Until 1995 Deirdre McCloskey was "Donald." A Harvard graduate--she wishes it had been Radcliffe!--she was tenured in economics and history at the University of Chicago, and taught for 19 years at the University of Iowa.
She's been at UIC since 2000 as a UIC Distinguished Professor of Economics, History, English, and Communication, and adjunct in Classics and Philosophy. Of her many departments, she jokes: "I want to be in so many that I can be shopping and everyone thinks I'm in the other department!"
She has written fourteen books, edited seven more, and has written about 360 articles in economics, history, philosophy, statistical theory, literary criticism, and gender studies.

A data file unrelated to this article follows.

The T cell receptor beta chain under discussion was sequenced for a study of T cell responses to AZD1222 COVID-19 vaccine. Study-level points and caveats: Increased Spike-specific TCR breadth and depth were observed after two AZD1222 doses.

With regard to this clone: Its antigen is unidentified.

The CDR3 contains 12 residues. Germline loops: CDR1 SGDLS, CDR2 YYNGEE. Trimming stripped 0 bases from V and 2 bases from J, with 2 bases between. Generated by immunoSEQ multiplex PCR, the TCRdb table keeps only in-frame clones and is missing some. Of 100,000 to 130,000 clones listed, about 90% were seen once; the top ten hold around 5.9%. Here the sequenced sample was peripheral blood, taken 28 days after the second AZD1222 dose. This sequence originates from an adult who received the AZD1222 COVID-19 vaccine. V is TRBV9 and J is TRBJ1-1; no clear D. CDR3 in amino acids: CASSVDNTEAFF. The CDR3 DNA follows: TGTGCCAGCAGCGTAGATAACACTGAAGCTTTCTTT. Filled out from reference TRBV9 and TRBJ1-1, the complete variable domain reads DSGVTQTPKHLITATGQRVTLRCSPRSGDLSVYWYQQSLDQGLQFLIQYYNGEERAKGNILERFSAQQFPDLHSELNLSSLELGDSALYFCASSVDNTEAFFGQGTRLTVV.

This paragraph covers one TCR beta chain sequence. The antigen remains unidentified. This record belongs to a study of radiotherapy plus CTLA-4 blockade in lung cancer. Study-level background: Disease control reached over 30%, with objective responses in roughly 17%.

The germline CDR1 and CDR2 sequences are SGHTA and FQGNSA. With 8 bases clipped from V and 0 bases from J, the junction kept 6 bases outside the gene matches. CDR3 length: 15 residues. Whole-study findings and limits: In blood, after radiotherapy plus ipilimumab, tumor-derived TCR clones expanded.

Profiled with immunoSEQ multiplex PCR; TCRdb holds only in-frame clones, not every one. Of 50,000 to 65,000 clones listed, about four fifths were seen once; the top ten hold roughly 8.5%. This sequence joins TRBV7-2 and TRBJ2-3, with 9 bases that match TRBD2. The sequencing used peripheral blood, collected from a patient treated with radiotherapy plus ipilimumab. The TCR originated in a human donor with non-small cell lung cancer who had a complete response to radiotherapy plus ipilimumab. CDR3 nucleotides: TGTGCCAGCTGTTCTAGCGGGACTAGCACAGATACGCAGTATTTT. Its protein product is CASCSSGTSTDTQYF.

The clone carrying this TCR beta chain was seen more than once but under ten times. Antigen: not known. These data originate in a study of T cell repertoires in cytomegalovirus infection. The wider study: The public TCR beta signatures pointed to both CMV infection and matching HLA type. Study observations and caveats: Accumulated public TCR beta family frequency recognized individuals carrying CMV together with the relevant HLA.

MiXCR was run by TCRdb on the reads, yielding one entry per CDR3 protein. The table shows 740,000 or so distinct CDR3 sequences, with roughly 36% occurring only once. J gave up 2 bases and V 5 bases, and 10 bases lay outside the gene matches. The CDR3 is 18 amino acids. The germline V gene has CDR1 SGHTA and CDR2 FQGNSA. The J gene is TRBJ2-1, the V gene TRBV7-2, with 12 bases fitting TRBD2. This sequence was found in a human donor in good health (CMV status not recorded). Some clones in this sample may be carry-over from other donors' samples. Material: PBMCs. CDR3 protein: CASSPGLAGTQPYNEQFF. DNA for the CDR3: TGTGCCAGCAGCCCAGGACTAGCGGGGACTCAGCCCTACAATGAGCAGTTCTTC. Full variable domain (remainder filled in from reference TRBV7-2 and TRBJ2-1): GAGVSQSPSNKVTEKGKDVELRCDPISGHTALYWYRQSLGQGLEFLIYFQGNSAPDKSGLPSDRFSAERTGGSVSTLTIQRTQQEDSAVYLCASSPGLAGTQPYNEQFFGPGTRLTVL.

Her book Crossing was a New York Times Notable Book in 1999.
She describes herself as a "post-modern, quantitative, free-market, feminist, Episcopalian, Midwestern, gender-crossing, literary woman" — which is why, she says, she hasn't got any friends!
She has held a Guggenheim and National Humanities Fellowship, and National Science Foundation grants, and has been a Phi Beta Kappa Lecturer.
McCloskey featured in the Boston Globe, Sunday, January 16, 2011